3D TV effects are, about 4 percent to 10 percent of us. When shown 3D content, some people in this group see double or blurry images, or suffer from eyestrain or headaches that makes the content unenjoyable, to say the least.
If you're in this group, as I am, there is a solution: You can turn off the 3D feature on your TV, and watch the content "flat." If it's a movie you're interested in, find a theater that's showing it in the cheaper non-3D version. Nvidia's new 3D-capable video cards for PCs won't even show you 3D content if you fail a 3D vision test. They revert to 2D-only mode.
This is all well and good if you're the last person on earth and watch your content alone. What do you do, though, if you want to see a show with other people who are not stereo-blind? There's a very simple solution. It's so simple that I'm rather surprised that it's not evident everywhere. This is it: create "3D glasses" that convert 3D images to flat images.
3D glasses work by taking two different moving images, one meant for the left eye and one the right, and displaying each image only to the eye it's intended for. 3D TVs work with battery-powered "active-shutter" glasses to direct alternating images to the right and left eyes by literally turning black and clear to block and then transmit images. In most 3D-movie theaters, differently polarized images pass through correspondingly polarized lenses for separation. The brain uses the differences between the two images to build a 3D model of what the eyes are seeing. For most people, this results in a vivid 3D image on the screen. For the stereo-blind, either the brain doesn't do the image processing correctly, or there's a vision problem that prevents the brain from getting two images that can be processed together into convincing 3D.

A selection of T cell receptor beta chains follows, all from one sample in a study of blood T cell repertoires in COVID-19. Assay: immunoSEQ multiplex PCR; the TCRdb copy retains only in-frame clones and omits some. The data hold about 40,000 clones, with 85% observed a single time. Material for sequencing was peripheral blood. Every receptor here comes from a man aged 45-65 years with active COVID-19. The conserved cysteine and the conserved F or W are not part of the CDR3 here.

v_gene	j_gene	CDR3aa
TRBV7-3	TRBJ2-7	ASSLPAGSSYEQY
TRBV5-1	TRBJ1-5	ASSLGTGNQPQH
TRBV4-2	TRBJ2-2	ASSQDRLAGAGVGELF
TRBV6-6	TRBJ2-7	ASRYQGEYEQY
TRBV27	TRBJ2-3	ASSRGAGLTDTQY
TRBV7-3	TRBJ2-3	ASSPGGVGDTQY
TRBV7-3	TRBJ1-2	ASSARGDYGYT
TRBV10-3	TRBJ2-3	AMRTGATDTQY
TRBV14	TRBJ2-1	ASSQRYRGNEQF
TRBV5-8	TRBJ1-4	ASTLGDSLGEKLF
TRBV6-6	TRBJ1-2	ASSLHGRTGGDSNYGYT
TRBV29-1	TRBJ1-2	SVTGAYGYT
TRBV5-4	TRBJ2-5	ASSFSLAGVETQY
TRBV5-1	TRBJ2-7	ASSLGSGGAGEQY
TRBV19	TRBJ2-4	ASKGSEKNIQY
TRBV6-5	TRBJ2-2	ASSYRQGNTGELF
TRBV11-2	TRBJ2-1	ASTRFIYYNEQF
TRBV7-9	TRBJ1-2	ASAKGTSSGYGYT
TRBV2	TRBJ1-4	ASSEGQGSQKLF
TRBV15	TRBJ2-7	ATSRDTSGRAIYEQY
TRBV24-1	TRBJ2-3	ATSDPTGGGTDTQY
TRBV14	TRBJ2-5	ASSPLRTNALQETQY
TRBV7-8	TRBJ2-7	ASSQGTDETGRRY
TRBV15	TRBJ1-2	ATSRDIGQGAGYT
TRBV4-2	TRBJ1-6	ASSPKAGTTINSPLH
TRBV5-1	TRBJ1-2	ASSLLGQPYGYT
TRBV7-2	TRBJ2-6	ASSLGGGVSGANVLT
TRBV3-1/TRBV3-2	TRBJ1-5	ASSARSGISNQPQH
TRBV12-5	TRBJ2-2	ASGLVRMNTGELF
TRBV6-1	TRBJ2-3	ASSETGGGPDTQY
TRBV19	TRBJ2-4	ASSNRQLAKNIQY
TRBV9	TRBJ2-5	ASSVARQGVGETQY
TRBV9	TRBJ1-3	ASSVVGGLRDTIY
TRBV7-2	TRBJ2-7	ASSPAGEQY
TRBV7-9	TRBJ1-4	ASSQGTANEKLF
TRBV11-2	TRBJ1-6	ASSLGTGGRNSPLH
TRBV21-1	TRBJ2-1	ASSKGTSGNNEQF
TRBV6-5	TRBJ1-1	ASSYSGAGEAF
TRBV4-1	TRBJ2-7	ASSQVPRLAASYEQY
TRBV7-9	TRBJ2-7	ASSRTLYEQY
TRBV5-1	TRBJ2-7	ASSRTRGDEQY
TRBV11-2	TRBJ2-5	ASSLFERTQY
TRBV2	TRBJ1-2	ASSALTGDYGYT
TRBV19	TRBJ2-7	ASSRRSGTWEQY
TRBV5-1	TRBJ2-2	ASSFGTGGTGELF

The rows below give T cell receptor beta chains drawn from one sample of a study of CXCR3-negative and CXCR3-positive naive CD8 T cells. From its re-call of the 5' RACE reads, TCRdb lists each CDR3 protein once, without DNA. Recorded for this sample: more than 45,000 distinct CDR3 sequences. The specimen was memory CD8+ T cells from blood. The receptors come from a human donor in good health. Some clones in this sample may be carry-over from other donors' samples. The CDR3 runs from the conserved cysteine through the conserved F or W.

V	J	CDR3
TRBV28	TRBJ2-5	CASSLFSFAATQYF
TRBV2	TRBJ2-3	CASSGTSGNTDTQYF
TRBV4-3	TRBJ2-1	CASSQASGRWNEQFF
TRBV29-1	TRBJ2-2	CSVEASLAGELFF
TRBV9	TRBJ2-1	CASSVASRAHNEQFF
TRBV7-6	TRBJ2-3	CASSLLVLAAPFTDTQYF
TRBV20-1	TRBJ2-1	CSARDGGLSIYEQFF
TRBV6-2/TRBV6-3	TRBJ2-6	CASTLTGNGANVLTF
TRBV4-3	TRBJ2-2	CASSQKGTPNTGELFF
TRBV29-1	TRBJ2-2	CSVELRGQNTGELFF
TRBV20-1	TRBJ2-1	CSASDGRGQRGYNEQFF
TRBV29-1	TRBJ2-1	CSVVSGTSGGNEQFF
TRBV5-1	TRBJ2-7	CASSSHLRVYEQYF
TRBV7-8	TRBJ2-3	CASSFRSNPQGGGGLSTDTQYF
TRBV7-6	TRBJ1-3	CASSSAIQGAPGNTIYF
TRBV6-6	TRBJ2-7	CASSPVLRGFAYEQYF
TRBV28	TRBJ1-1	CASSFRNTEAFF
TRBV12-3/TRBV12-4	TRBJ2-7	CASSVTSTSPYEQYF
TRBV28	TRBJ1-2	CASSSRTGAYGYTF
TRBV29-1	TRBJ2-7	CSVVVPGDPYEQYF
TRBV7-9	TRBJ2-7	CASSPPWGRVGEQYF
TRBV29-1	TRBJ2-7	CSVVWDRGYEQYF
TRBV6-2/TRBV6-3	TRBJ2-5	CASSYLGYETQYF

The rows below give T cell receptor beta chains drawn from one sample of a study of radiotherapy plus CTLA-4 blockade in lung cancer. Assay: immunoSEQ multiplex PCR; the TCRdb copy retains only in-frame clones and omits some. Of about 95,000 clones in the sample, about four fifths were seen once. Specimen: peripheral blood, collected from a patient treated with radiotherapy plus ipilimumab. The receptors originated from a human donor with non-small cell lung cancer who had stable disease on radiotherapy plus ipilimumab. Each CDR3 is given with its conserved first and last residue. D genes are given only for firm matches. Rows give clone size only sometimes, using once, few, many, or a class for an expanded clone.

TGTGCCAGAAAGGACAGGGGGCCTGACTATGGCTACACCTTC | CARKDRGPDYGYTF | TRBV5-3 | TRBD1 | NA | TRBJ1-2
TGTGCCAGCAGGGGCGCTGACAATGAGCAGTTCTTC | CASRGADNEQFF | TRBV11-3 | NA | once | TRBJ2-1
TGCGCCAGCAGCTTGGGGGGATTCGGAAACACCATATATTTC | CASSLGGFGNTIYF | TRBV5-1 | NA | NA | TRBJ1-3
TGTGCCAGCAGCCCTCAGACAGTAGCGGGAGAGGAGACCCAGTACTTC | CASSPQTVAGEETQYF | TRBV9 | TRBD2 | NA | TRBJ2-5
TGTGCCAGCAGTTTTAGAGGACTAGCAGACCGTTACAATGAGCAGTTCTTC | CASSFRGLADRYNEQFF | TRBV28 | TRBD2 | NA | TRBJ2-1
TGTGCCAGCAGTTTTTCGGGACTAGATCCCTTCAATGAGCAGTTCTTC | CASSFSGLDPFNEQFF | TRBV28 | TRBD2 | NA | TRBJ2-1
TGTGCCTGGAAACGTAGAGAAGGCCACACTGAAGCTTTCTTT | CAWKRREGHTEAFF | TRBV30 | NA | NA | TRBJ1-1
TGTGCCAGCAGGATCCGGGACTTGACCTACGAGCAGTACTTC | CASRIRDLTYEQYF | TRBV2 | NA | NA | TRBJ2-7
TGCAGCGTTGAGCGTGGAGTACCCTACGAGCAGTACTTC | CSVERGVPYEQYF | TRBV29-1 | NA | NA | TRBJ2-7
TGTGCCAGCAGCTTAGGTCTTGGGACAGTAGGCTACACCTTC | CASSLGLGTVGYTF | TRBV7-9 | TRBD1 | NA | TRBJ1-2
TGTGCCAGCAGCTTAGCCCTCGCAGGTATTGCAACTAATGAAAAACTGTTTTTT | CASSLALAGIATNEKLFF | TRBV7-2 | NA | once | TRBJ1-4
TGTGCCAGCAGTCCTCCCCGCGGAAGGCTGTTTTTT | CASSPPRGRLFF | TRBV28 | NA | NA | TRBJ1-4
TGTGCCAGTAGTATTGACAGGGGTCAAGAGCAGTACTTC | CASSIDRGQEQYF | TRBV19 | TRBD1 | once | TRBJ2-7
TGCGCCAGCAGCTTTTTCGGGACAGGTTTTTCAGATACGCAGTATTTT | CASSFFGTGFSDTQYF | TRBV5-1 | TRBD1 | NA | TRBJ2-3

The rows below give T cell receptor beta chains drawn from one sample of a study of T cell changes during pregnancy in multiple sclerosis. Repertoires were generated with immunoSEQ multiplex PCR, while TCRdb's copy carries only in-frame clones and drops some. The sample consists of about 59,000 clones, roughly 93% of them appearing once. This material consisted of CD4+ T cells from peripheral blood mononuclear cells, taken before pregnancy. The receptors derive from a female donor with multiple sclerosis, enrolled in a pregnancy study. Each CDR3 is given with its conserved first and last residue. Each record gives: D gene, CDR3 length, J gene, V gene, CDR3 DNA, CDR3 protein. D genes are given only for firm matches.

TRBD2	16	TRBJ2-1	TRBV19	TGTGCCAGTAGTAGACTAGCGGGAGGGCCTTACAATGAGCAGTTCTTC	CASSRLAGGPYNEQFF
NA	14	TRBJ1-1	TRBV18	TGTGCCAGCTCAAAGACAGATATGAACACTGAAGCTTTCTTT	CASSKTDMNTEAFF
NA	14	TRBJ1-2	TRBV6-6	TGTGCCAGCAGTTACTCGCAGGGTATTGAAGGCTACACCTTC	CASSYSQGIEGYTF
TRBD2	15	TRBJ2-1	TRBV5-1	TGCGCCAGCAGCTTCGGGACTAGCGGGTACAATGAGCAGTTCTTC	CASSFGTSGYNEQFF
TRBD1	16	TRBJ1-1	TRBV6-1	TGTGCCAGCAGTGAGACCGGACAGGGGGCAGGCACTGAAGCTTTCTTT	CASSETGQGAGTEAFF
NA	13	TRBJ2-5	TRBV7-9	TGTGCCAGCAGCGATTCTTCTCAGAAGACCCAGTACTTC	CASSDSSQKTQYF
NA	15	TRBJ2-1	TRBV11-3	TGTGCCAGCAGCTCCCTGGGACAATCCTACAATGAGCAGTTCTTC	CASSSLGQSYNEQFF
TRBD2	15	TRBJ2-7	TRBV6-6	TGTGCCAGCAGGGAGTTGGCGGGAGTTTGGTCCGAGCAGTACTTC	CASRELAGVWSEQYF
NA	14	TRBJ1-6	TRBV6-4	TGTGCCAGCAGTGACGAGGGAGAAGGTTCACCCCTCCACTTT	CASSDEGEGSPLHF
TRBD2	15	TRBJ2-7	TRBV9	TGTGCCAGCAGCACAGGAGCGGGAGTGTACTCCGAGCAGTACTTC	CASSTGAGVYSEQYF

For the stereo-blind, the simple way to flatten the image, and make 3D watchable, is to present the same moving image to both eyes, and to discard the other. Technologically, the flattening glasses would be extremely easy to create. Active-shutter glasses could simply block, say the right eye's image, and present the left's to both eyes. A simple "2D only" switch on the glasses would be all it takes.
Passive (polarized) glasses, could simply be made with identical lenses for both eyes, instead of different ones over each. At a movie theater, their frames could be starkly color-coded (say, yellow, instead of the typical black) so customers would know which glasses to use. I may hack together my own passive glasses from two pairs appropriated from the next 3D movie I see, in fact.
None of the vendors I reached out to with this idea would offer a comment on it. I'm disappointed by that, and in writing this column I call out to them publicly to respond to the needs of the stereo-blind. As someone who is stereo-blind, I don't want to spend the next 15 years of my life taking my son to 3D movies that I can't enjoy. But I will happily put on goggles to convert his 3D experience into a flat one for me, just so I can sit next to him.See also .